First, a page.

Book Review: The Seventh Train by Jackie Carriera #book #review

Synopsis:

What if you can’t stand where you are because there’s nothing there? What if you don’t want to end up anywhere else in case that’s empty too? When life has lost its road map, sometimes the only way to get back on track is to get back on the rails.

The Seventh Train is a ride – a ‘road movie’ on the railways. It’s a journey that Elizabeth invented; the only original thought she has ever had in her previously uneventful life. Unbeknown to her, she is not travelling alone. If only she’d pretended that the spare seat was taken.

With a wonderfully eclectic cast of characters, The Seventh Train takes its passengers on a journey from the tragic to the strange, arriving finally at hope. By turns heart-breaking, thought-provoking and hilarious, this tale is a life-affirming exploration of the human spirit via the British railway timetable!

“Ingenious, great fun, and wholly original” – Fay Weldon CBE, on The Seventh Train.

My review:

This is the second book I’ve read from Jackie Carreira, both of which are gifted copies from the author. I am thrilled to give an unbiased review of both. Her first Sleeping Through War was equally as good, if not better. I’ve rated both 5 stars as I’m really impressed by this writer.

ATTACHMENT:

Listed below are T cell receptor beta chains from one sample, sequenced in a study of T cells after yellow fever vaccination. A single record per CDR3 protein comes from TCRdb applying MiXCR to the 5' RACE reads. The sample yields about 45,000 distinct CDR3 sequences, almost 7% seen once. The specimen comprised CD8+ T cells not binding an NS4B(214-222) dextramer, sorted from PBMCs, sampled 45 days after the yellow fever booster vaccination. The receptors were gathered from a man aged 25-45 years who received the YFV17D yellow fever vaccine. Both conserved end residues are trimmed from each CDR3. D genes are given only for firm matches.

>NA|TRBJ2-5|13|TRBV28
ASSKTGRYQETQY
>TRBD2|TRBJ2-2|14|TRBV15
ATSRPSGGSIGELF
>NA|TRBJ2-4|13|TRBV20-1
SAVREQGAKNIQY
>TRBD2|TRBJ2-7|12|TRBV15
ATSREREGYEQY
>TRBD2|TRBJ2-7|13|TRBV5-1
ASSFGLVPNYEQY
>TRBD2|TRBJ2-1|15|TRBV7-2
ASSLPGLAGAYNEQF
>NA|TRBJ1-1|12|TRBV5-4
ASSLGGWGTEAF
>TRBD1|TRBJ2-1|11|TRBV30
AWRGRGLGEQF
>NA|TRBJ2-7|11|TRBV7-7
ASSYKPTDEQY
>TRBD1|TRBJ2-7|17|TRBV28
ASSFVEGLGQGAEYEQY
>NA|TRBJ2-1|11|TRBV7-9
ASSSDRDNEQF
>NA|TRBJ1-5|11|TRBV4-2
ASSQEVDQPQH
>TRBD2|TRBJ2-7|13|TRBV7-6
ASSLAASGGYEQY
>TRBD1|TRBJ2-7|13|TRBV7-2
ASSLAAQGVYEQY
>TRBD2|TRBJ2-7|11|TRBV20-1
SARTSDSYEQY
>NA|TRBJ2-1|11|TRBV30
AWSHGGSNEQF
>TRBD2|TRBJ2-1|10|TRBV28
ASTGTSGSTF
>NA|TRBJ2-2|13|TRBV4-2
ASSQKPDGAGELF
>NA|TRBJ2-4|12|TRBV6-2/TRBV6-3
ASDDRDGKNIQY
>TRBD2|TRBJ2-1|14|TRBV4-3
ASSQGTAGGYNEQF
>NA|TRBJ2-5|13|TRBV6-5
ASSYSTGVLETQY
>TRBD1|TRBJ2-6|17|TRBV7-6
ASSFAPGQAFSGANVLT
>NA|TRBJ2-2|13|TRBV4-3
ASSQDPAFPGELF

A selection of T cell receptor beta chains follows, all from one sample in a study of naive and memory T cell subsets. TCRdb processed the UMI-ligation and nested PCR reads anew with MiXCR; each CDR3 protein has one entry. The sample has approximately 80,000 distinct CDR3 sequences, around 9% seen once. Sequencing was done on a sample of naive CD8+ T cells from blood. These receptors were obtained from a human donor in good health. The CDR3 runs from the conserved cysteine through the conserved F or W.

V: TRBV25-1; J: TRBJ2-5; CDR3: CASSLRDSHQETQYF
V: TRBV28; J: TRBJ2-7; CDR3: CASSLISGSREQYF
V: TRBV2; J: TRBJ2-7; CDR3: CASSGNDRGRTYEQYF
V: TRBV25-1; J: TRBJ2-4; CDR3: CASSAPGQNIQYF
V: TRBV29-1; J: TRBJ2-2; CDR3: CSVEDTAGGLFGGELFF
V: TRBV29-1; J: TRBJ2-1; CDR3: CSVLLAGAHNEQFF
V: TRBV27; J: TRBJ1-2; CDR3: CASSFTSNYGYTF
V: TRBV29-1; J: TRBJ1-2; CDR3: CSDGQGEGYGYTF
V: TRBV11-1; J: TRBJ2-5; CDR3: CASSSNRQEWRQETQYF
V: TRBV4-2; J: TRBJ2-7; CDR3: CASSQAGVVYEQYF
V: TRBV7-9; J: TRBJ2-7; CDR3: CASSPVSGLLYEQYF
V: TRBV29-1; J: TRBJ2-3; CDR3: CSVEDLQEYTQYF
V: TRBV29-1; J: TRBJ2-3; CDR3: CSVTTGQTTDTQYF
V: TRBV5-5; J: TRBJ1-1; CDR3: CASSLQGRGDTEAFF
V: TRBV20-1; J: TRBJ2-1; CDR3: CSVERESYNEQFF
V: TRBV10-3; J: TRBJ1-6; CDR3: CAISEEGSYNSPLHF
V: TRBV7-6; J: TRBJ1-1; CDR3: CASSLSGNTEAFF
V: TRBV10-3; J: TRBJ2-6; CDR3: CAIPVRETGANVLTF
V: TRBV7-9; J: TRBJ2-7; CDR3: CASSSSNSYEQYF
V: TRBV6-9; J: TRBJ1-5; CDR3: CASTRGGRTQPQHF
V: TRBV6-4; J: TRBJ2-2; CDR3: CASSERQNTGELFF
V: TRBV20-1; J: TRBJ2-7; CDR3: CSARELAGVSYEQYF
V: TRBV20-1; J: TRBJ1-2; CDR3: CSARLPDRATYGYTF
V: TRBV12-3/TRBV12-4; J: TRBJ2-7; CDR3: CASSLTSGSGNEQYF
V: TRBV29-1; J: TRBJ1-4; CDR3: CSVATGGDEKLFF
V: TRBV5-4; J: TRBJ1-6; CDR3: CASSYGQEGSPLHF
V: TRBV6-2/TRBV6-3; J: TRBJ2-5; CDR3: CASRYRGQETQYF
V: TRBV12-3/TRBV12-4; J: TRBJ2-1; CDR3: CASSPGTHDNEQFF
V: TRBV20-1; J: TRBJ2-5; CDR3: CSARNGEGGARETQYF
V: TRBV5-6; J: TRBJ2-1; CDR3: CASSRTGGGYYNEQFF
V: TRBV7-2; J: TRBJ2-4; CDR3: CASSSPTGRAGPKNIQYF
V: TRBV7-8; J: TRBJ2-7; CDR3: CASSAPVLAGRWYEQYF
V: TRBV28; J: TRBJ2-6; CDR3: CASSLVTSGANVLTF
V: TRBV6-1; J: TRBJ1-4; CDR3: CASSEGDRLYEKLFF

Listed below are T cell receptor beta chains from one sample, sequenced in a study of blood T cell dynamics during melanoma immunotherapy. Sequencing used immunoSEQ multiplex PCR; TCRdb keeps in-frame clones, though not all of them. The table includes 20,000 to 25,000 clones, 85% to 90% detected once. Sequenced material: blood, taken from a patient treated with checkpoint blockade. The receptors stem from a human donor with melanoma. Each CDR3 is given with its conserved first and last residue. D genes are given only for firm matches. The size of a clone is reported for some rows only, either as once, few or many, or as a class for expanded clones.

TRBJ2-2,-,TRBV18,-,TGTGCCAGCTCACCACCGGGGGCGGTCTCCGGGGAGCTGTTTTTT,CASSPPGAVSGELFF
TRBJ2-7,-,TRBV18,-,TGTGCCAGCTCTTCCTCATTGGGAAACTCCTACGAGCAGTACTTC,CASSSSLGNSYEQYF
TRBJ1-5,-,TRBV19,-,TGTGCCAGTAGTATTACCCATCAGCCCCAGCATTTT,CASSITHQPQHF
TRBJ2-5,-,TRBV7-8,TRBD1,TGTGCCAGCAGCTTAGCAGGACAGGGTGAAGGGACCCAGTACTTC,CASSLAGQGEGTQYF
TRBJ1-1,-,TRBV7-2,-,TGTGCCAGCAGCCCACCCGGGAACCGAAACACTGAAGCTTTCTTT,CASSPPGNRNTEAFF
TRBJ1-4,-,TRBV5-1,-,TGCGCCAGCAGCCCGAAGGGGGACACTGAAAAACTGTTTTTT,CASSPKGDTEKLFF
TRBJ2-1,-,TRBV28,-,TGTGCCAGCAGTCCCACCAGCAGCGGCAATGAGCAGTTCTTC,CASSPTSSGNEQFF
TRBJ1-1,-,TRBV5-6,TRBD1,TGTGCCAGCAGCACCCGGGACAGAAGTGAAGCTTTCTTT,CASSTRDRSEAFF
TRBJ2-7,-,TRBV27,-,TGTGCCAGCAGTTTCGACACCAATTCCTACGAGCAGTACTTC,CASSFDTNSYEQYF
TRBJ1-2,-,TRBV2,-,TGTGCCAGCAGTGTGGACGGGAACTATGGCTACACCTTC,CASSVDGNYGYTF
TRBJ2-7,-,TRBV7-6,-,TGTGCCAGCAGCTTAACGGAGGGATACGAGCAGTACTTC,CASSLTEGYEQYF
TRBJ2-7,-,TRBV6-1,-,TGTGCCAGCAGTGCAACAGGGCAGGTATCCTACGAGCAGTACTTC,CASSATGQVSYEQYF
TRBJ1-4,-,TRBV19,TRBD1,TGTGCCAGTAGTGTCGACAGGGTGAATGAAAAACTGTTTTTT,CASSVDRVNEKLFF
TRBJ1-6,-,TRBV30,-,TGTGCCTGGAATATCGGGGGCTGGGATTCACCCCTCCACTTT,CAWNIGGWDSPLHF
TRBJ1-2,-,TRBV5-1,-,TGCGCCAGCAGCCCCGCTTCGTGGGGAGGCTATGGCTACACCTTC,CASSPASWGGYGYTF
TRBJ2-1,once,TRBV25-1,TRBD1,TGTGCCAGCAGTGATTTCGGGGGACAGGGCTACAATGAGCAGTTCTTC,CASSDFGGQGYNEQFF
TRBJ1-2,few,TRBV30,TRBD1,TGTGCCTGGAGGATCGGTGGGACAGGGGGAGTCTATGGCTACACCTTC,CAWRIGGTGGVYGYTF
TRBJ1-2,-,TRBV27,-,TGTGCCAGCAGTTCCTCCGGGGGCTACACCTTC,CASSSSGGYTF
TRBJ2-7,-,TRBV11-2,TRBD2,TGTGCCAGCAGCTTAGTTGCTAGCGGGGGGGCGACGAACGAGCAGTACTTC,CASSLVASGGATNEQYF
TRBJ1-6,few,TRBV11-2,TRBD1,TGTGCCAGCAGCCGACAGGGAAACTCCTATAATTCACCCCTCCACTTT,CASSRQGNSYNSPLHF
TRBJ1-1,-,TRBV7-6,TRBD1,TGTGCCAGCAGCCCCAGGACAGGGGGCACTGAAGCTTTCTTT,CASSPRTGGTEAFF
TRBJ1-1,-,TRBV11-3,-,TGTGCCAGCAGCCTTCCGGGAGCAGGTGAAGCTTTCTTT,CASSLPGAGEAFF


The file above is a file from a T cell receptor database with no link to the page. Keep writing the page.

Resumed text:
My review for Sleeping Through War: https://mjmallon.com/2020/07/27/book-review-sleeping-through-war-by-jackie-carreira-literary-fiction-historical-womens/

The Seventh Train is a great concept from Jackie Carreira and a thoroughly engaging read. Loved it. If you appreciate a great tale about unexpected happenings in train journeys, this is for you. I’ve always enjoyed travelling by train – meeting people, listening to conversations, imagining what these strangers might do when they arrive at their destinations. This is the fodder for writers!

Jackie Carreira’s The Seventh Train takes that idea a stretch of the imagination further. This is a lovely tale that begins with a middle-aged lady, Elizabeth. She is waiting in a Cambridge train station cafe and doesn’t want anyone to sit with her, or talk to her. Of course, she doesn’t get her wish, quite the opposite! What happens next overturns everything you might imagine. A group of unconnected, different people of varying ages end up journeying together becoming unlikely companions. They have one extraordinary thing in common. Read the book to find out what that is!